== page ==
The Conditionalist Faith of Our Fathers, vol. 2


III. Mormonism—“Spirits” Eternally Pre-existent Prior to Earthly Embodiment

In order to have a comprehensive picture of Immortal-Soulism’s present-day ramifications and involvements, it is likewise necessary to note Mormonism’s similarities to the other groups we have surveyed, because of their contention concerning the eternal pre-existence of all souls, spirits, or intelligences. It turns out to be another of Spiritualism’s fellow travelers. Latter-day Saints leader James E. Talmage, at the time one of the “Council of Twelve Apostles,” put it succinctly: “Man in his mortal state is the union o f a preexistent spirit with a body composed of earthly elements.” 116 Some such view, it will be remembered, was held by Origen and his Restorationist School of thought, beginning in the third century A.D. So it is not a new concept. But it is a basic Mormon principle. CFF2 1192.2


Mormonism holds, moreover, that the number of these pre-existent spirits is predetermined and fixed. And when the sum total of all spirits appointed to take fleshly form has been reached, “then, and not until then, shall the end come” 117 that is, the end of the course of this present world. Mormonism’s authoritative The Pearl of Great Price, which they regard as inspired, along with the Book o f Mormon and Doctrine and Covenants, expressly states that spirits “have no beginning; they existed before, they shall have no end, they shall exist after, for they are gnolaum, or eternal.” Mention is likewise made of “intelligences” that were “organized before the world was.” 118 And there are paralleling declarations in The Doctrine and Covenants. Here is an excerpt: CFF2 1192.3

“Ye were also in the beginning with the Father. Man was also in the beginning with God. Intelligence, or the light of truth, was not created or made, neither indeed can be.” 119 CFF2 1193.1

So pre-existence is unquestionably and repeatedly taught in Mormonism’s most authoritative writings. 120 CFF2 1193.2


Contemporary Mormon leaders likewise teach that “the intelligences of men”—their “spirits” or “souls”—existed as spirits before the creation of the world; that they are “without beginning” and “can have no end.” 121 They constantly affirm a “pre-existent life.” And after their mortal sojourn here, they contend, they return at death to the “world of spirits.” So states Le Grand Richards, “Presiding Bishop of the Church of Jesus Christ of Latter-day Saints,” who was “Ordained One of the Twelve Apostles, April 10, 1952.” 122 Note his opening declaration in the section “Man in the Spirit World,” in chapter 20 (“Whence Cometh Man?”) of his A Marvelous Work and a Wonder: “All men lived with God and his Son, Jesus Christ, in the spirit world before they came here upon the earth.” 123 CFF2 1193.3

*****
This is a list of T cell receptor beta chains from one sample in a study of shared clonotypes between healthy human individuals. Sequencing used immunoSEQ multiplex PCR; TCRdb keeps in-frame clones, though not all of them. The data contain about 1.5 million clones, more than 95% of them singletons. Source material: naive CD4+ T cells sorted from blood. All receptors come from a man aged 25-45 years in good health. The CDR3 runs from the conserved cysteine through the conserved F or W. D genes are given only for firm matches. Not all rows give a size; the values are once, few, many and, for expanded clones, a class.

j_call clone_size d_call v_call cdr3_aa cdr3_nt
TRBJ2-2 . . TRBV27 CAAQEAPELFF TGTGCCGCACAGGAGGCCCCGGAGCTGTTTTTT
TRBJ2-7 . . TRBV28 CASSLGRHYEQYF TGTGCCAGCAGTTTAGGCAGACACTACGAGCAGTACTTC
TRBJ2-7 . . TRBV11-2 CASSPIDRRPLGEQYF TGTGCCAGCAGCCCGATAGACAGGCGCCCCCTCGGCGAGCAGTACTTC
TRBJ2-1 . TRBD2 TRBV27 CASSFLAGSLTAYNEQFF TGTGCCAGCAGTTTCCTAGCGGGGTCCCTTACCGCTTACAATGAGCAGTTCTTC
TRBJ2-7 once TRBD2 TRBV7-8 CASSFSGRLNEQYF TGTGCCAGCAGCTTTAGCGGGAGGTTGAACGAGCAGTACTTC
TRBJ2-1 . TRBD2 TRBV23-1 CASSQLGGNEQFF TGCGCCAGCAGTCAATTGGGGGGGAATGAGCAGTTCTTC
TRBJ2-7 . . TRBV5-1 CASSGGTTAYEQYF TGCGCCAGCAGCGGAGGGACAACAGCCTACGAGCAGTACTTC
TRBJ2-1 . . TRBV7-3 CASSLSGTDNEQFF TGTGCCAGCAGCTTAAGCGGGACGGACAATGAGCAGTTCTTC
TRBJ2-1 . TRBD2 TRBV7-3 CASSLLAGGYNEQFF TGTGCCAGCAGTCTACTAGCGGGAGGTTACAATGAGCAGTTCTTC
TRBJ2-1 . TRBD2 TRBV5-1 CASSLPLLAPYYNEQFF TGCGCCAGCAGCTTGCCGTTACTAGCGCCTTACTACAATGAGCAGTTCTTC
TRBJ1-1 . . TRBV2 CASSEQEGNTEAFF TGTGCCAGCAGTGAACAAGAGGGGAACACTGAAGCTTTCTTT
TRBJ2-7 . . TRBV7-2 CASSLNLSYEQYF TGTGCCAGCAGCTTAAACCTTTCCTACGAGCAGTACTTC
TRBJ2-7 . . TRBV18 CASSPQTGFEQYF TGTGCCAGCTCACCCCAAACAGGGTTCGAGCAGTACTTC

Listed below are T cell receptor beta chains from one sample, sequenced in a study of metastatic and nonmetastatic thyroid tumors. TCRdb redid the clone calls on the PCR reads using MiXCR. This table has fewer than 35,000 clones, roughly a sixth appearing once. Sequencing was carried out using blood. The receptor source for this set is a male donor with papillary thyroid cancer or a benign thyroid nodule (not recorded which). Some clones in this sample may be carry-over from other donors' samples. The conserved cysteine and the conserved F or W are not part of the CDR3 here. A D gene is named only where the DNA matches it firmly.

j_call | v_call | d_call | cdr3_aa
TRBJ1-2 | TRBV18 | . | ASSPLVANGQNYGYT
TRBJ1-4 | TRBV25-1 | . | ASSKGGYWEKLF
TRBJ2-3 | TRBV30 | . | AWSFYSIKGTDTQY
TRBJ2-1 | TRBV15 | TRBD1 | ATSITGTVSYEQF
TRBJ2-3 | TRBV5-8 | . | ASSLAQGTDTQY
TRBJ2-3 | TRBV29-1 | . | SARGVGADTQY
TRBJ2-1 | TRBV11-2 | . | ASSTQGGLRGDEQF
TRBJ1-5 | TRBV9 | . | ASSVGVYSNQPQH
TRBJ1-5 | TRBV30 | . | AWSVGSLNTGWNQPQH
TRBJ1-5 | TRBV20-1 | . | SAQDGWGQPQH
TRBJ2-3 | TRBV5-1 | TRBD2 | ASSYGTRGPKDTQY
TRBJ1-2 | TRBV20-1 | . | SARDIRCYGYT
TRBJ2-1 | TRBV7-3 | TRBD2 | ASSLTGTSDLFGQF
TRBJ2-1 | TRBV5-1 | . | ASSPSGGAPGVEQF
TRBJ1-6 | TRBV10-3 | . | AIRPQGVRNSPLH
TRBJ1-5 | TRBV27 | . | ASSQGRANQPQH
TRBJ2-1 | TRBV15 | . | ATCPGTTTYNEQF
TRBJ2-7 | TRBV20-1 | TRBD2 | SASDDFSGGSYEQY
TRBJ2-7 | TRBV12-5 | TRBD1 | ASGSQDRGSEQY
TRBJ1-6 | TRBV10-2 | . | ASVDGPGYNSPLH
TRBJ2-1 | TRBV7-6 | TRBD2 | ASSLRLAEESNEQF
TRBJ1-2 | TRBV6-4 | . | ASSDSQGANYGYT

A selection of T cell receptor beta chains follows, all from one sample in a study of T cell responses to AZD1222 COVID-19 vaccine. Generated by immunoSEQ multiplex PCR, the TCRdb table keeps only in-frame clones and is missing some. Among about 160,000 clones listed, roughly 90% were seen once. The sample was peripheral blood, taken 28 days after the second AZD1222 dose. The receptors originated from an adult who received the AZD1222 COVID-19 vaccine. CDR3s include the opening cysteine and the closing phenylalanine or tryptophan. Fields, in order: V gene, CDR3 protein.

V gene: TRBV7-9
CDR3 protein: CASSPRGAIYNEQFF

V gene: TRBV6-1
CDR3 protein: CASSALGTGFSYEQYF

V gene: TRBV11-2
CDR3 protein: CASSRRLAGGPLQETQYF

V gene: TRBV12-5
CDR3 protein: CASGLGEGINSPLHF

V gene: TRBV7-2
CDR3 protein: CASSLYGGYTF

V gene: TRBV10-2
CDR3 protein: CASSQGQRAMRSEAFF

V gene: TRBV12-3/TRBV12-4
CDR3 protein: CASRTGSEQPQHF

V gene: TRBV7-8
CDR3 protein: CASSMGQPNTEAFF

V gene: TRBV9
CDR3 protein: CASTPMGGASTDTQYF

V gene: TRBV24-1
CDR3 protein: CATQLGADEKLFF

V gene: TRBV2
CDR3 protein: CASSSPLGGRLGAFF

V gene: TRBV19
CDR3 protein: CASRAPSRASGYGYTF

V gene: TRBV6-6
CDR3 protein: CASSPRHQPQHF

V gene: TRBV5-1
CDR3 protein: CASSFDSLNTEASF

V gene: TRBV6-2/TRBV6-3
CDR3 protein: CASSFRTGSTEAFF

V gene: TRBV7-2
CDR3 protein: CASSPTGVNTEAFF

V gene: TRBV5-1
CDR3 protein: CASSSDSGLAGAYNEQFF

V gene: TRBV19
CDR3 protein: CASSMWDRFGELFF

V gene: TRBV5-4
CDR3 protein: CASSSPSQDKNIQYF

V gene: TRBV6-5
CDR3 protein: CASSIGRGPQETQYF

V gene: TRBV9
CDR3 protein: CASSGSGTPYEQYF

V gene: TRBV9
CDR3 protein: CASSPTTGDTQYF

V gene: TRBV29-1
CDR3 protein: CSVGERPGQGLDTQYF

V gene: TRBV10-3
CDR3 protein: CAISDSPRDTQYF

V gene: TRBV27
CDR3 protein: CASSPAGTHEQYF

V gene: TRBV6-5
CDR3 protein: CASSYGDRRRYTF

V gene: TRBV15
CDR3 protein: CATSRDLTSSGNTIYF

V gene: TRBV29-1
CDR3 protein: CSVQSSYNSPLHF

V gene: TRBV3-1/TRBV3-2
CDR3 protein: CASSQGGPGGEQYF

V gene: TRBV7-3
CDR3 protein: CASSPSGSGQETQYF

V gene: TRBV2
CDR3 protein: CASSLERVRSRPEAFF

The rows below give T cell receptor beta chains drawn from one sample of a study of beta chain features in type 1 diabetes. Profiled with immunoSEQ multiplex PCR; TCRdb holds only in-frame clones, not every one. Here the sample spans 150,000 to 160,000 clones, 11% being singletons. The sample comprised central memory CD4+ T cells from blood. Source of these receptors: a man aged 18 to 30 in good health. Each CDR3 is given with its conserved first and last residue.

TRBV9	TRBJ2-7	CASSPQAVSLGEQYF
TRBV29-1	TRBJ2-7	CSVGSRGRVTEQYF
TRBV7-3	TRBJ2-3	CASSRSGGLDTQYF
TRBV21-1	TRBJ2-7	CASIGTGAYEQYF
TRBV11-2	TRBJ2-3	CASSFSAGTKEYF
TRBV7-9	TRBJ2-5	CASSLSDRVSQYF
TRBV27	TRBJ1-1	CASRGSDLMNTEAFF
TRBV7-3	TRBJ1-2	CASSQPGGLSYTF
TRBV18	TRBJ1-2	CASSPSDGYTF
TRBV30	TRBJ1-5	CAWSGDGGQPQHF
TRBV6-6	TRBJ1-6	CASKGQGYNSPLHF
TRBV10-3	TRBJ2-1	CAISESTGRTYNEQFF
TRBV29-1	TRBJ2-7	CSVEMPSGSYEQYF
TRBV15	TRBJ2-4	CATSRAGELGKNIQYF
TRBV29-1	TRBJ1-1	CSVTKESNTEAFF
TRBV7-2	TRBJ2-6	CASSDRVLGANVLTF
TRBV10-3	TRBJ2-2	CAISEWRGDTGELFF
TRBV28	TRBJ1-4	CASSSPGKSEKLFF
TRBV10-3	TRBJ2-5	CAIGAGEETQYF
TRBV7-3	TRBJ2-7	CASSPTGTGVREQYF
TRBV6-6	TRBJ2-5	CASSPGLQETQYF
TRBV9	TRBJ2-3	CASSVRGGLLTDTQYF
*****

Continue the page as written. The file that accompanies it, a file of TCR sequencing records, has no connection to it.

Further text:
This concept has even been enshrined in lyric form in their famous hymn “O My Father.” While written by Eliza R. Snow, it is based upon the last words of Joseph Smith as he was dying in a Carthage, Illinois, jail, after being shot during a mob attack in 1844. In this hymn Mormons sing about regaining their former estate and again beholding God’s face, where their spirits once resided, with recollection of “former friends” in their “first primeval childhood.” We have space but for three lines:“When shall I regain Thy presence, and again behold Thy Face? CFF2 1194.1

In Thy holy habitation, did my spirit once reside; CFF2 1194.2

In my first primeval childhood, was I nurtured near Thy side.” 124 CFF2 1194.3

Building upon the declaration of Joseph Smith in 1833, Bishop Richards writes: “Since the intelligences of men are, therefore, without beginning, they also have no end.” 125 CFF2 1194.4

Eternally pre-existent, they will never cease to be—according to Mormonism. That is pressing immortality to the nth degree. CFF2 1194.5


Using the terms “intelligences,” “souls,” and “spirits” interchangeably, Richards repeats for emphasis: CFF2 1194.6

“The intelligences or spirits of men existed with God, before the world was created.” 126 CFF2 1194.7

“The spirits of all men were in the beginning with God.” 127 CFF2 1194.8

That is unequivocal. This pre-existent life he calls the “first estate,” in contrast with the present, or so-called “second estate.” On the other hand, Satan and a “third of the hosts of heaven” who followed him in rebellion, and were cast down to earth, were “deprived of the privilege of taking upon themselves bodies, remaining bodies of spirit only.” 128 CFF2 1194.9